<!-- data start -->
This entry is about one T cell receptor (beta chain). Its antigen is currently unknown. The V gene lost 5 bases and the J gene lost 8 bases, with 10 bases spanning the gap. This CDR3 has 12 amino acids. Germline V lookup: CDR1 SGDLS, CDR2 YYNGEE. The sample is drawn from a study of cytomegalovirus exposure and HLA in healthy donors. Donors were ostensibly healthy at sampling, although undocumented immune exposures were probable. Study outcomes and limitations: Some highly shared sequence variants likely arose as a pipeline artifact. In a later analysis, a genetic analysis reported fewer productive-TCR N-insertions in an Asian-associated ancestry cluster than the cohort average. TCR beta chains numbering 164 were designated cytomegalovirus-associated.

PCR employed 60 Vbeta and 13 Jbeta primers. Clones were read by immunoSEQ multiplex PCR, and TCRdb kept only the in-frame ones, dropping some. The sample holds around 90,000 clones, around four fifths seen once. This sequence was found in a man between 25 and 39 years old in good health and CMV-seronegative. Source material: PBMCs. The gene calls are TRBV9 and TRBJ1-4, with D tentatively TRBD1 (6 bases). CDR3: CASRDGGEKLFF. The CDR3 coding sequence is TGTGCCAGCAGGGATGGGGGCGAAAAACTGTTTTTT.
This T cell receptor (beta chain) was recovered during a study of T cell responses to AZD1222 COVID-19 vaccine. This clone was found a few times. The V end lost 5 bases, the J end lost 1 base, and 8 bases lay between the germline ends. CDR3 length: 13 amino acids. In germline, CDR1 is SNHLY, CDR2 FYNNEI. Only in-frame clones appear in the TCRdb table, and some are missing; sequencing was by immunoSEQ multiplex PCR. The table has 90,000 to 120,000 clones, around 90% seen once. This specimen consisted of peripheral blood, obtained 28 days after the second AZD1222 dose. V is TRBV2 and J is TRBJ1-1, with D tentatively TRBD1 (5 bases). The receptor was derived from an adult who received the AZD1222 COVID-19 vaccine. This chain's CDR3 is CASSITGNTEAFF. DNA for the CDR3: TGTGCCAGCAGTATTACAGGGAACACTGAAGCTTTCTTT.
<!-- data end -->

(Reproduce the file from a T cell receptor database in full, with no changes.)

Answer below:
This entry is about one T cell receptor (beta chain). Its antigen is currently unknown. The V gene lost 5 bases and the J gene lost 8 bases, with 10 bases spanning the gap. This CDR3 has 12 amino acids. Germline V lookup: CDR1 SGDLS, CDR2 YYNGEE. The sample is drawn from a study of cytomegalovirus exposure and HLA in healthy donors. Donors were ostensibly healthy at sampling, although undocumented immune exposures were probable. Study outcomes and limitations: Some highly shared sequence variants likely arose as a pipeline artifact. In a later analysis, a genetic analysis reported fewer productive-TCR N-insertions in an Asian-associated ancestry cluster than the cohort average. TCR beta chains numbering 164 were designated cytomegalovirus-associated.

PCR employed 60 Vbeta and 13 Jbeta primers. Clones were read by immunoSEQ multiplex PCR, and TCRdb kept only the in-frame ones, dropping some. The sample holds around 90,000 clones, around four fifths seen once. This sequence was found in a man between 25 and 39 years old in good health and CMV-seronegative. Source material: PBMCs. The gene calls are TRBV9 and TRBJ1-4, with D tentatively TRBD1 (6 bases). CDR3: CASRDGGEKLFF. The CDR3 coding sequence is TGTGCCAGCAGGGATGGGGGCGAAAAACTGTTTTTT.
This T cell receptor (beta chain) was recovered during a study of T cell responses to AZD1222 COVID-19 vaccine. This clone was found a few times. The V end lost 5 bases, the J end lost 1 base, and 8 bases lay between the germline ends. CDR3 length: 13 amino acids. In germline, CDR1 is SNHLY, CDR2 FYNNEI. Only in-frame clones appear in the TCRdb table, and some are missing; sequencing was by immunoSEQ multiplex PCR. The table has 90,000 to 120,000 clones, around 90% seen once. This specimen consisted of peripheral blood, obtained 28 days after the second AZD1222 dose. V is TRBV2 and J is TRBJ1-1, with D tentatively TRBD1 (5 bases). The receptor was derived from an adult who received the AZD1222 COVID-19 vaccine. This chain's CDR3 is CASSITGNTEAFF. DNA for the CDR3: TGTGCCAGCAGTATTACAGGGAACACTGAAGCTTTCTTT.